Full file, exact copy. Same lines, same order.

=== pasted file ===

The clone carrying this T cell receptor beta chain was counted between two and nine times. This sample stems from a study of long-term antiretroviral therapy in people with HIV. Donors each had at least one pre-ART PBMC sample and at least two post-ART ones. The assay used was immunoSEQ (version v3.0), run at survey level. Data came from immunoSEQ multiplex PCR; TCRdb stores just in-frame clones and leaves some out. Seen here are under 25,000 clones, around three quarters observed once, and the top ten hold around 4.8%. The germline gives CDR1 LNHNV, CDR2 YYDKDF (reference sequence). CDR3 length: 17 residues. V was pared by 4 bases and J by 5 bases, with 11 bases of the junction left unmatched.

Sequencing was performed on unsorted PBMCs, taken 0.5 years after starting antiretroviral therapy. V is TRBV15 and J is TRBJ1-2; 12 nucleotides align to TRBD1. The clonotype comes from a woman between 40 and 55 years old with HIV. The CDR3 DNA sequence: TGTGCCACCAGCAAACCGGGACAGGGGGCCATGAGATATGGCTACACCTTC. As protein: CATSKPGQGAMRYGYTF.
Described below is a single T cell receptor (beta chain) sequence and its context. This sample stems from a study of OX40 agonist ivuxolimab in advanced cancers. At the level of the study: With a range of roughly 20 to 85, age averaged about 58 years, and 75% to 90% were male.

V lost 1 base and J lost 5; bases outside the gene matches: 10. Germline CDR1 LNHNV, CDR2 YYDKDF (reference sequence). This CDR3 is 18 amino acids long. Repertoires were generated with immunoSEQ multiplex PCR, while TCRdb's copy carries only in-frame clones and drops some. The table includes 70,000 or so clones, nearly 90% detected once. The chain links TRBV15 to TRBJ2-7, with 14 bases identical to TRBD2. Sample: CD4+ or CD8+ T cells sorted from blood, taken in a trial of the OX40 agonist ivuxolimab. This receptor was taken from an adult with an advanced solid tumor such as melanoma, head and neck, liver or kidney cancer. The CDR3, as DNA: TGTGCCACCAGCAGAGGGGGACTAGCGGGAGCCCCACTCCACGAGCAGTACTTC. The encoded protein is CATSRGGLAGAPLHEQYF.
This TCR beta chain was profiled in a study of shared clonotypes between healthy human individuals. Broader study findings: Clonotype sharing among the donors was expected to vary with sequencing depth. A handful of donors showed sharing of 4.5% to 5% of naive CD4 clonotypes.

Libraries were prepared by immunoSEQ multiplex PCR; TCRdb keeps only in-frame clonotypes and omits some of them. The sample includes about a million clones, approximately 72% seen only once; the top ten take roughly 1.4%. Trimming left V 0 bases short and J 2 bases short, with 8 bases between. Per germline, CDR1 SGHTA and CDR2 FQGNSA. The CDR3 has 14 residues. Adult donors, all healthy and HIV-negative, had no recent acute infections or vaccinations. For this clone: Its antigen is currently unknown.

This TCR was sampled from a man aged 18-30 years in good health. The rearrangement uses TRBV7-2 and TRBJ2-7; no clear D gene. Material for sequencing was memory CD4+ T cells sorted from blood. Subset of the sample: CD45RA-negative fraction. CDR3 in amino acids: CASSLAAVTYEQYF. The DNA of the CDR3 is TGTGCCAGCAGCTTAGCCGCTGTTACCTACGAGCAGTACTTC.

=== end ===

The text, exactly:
The clone carrying this T cell receptor beta chain was counted between two and nine times. This sample stems from a study of long-term antiretroviral therapy in people with HIV. Donors each had at least one pre-ART PBMC sample and at least two post-ART ones. The assay used was immunoSEQ (version v3.0), run at survey level. Data came from immunoSEQ multiplex PCR; TCRdb stores just in-frame clones and leaves some out. Seen here are under 25,000 clones, around three quarters observed once, and the top ten hold around 4.8%. The germline gives CDR1 LNHNV, CDR2 YYDKDF (reference sequence). CDR3 length: 17 residues. V was pared by 4 bases and J by 5 bases, with 11 bases of the junction left unmatched.

Sequencing was performed on unsorted PBMCs, taken 0.5 years after starting antiretroviral therapy. V is TRBV15 and J is TRBJ1-2; 12 nucleotides align to TRBD1. The clonotype comes from a woman between 40 and 55 years old with HIV. The CDR3 DNA sequence: TGTGCCACCAGCAAACCGGGACAGGGGGCCATGAGATATGGCTACACCTTC. As protein: CATSKPGQGAMRYGYTF.
Described below is a single T cell receptor (beta chain) sequence and its context. This sample stems from a study of OX40 agonist ivuxolimab in advanced cancers. At the level of the study: With a range of roughly 20 to 85, age averaged about 58 years, and 75% to 90% were male.

V lost 1 base and J lost 5; bases outside the gene matches: 10. Germline CDR1 LNHNV, CDR2 YYDKDF (reference sequence). This CDR3 is 18 amino acids long. Repertoires were generated with immunoSEQ multiplex PCR, while TCRdb's copy carries only in-frame clones and drops some. The table includes 70,000 or so clones, nearly 90% detected once. The chain links TRBV15 to TRBJ2-7, with 14 bases identical to TRBD2. Sample: CD4+ or CD8+ T cells sorted from blood, taken in a trial of the OX40 agonist ivuxolimab. This receptor was taken from an adult with an advanced solid tumor such as melanoma, head and neck, liver or kidney cancer. The CDR3, as DNA: TGTGCCACCAGCAGAGGGGGACTAGCGGGAGCCCCACTCCACGAGCAGTACTTC. The encoded protein is CATSRGGLAGAPLHEQYF.
This TCR beta chain was profiled in a study of shared clonotypes between healthy human individuals. Broader study findings: Clonotype sharing among the donors was expected to vary with sequencing depth. A handful of donors showed sharing of 4.5% to 5% of naive CD4 clonotypes.

Libraries were prepared by immunoSEQ multiplex PCR; TCRdb keeps only in-frame clonotypes and omits some of them. The sample includes about a million clones, approximately 72% seen only once; the top ten take roughly 1.4%. Trimming left V 0 bases short and J 2 bases short, with 8 bases between. Per germline, CDR1 SGHTA and CDR2 FQGNSA. The CDR3 has 14 residues. Adult donors, all healthy and HIV-negative, had no recent acute infections or vaccinations. For this clone: Its antigen is currently unknown.

This TCR was sampled from a man aged 18-30 years in good health. The rearrangement uses TRBV7-2 and TRBJ2-7; no clear D gene. Material for sequencing was memory CD4+ T cells sorted from blood. Subset of the sample: CD45RA-negative fraction. CDR3 in amino acids: CASSLAAVTYEQYF. The DNA of the CDR3 is TGTGCCAGCAGCTTAGCCGCTGTTACCTACGAGCAGTACTTC.